Doing a breast self-exam and regularly examining your breasts on your own, can be an important way to find breast cancer early, which makes the biggest difference to get it treated successfully.
While there is no single way to detect breast cancer early, a self-exam in combination with other screening methods can significantly increase the odds of early detection.
So here’s a how to guide for self-exams
Look at your breasts in a mirror with your shoulders straight and your hands on your hips. What you are looking for:
- Are your breasts their usual size, shape, and colour?
- Are they evenly shaped without visible distortion or swelling?
If you see any of the following changes then bring them to your doctor’s attention:
- Dimpling, puckering, or bulging in the skin
- A nipple has changed position or become inverted (pushed inwards instead of sticking out)
- redness, soreness, rash, or swelling
Raise your arms and look for the same changes as in the previous step
Next, find somewhere comfortable to lie down. When examining your left breast, lift your left arm up and rest it under your head and with your right hand feel your left breast. use the mirror position for examining your right breast.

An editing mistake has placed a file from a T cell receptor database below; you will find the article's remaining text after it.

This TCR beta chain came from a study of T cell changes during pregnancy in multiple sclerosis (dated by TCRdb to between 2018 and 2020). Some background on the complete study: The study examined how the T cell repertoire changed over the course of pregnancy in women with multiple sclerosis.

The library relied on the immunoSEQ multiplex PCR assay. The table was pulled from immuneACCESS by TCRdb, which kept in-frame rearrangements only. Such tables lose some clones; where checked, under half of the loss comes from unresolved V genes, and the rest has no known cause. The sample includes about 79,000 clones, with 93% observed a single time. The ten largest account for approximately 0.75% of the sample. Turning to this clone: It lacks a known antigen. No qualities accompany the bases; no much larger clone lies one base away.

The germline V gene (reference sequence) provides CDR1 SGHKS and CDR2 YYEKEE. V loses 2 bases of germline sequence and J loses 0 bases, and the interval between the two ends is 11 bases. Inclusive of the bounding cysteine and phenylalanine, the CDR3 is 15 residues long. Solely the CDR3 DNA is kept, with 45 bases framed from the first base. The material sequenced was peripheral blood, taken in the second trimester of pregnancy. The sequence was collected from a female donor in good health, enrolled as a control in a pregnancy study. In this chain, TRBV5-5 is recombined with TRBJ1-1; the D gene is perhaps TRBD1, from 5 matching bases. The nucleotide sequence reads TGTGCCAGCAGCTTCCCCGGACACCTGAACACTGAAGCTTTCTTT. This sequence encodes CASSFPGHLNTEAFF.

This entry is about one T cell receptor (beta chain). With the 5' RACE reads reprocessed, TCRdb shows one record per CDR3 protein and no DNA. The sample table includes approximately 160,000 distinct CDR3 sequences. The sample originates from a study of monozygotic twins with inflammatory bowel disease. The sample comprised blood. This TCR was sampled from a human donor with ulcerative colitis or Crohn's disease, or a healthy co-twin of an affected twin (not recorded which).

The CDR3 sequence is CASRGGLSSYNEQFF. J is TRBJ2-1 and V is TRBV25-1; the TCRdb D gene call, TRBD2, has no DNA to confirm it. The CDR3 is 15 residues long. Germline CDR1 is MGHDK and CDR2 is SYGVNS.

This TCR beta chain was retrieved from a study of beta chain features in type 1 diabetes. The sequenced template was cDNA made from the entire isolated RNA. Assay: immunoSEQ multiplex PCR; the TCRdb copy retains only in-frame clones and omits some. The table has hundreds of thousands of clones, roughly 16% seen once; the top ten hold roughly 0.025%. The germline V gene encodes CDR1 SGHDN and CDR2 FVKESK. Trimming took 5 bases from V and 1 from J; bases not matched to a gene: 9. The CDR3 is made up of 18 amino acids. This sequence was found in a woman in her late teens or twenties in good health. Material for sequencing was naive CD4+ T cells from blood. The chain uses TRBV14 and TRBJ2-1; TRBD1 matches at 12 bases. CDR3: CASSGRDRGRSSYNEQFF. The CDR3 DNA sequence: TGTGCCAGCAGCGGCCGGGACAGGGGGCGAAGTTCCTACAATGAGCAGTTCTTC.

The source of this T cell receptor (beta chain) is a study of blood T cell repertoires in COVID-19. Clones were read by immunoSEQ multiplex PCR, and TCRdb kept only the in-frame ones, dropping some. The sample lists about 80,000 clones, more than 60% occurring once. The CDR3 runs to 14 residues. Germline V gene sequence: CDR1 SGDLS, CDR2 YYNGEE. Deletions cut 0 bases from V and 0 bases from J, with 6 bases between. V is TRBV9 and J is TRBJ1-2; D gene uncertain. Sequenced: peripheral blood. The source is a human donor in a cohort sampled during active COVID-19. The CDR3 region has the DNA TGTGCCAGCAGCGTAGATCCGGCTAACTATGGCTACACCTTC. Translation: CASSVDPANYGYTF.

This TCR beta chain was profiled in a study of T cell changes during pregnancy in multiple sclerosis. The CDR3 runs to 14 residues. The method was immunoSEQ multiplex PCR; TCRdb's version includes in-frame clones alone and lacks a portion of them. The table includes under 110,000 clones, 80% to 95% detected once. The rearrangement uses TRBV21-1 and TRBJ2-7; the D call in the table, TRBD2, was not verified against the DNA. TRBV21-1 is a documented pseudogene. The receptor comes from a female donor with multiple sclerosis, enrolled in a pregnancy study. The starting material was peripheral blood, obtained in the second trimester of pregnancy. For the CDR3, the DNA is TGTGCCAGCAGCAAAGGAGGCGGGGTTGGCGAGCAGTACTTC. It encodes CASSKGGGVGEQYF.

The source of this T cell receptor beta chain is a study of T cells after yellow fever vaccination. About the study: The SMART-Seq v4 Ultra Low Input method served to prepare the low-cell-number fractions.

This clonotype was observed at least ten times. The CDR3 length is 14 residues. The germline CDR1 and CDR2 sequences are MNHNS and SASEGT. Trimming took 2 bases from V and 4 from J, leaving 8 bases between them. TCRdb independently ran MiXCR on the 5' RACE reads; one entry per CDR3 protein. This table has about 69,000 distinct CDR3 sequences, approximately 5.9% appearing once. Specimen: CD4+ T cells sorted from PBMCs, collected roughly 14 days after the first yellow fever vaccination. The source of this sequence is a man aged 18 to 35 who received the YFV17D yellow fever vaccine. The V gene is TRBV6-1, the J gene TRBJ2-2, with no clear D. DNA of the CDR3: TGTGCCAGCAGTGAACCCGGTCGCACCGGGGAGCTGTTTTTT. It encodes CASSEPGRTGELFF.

Use a firm, smooth touch with three fingers tips, keeping your fingers flat and together. Use circular motion starting from the nipple outwards.
Cover the entire breast from top to bottom, side to side, from your collarbone to the top of your abdomen, and from your armpit to your cleavage. This is why you are checking the entire breast area no matter how big or small your breasts are.
One your check both breasts use light to medium pressure along your breast bone (cleavage) and down your ribcage.
Sit or stand up lifting one arm above your head and follow the same feeling examination as before.
Many women find it easier to examine their breasts when their skin is wet and slippery so you can try to follow the standing examination when in the shower.
If you find a lump or bump in your breast don’t panic. Most women have some lumps or lumpy areas in their breasts all the time. These can be the milk ducts, or slight benign lumps, also if you are menstruating you may want to wait until after your period to check if the lump or other changes in your breast has disappeared.
If you are concerned about what you’ve found, call your doctor and they can then double check through a further examination.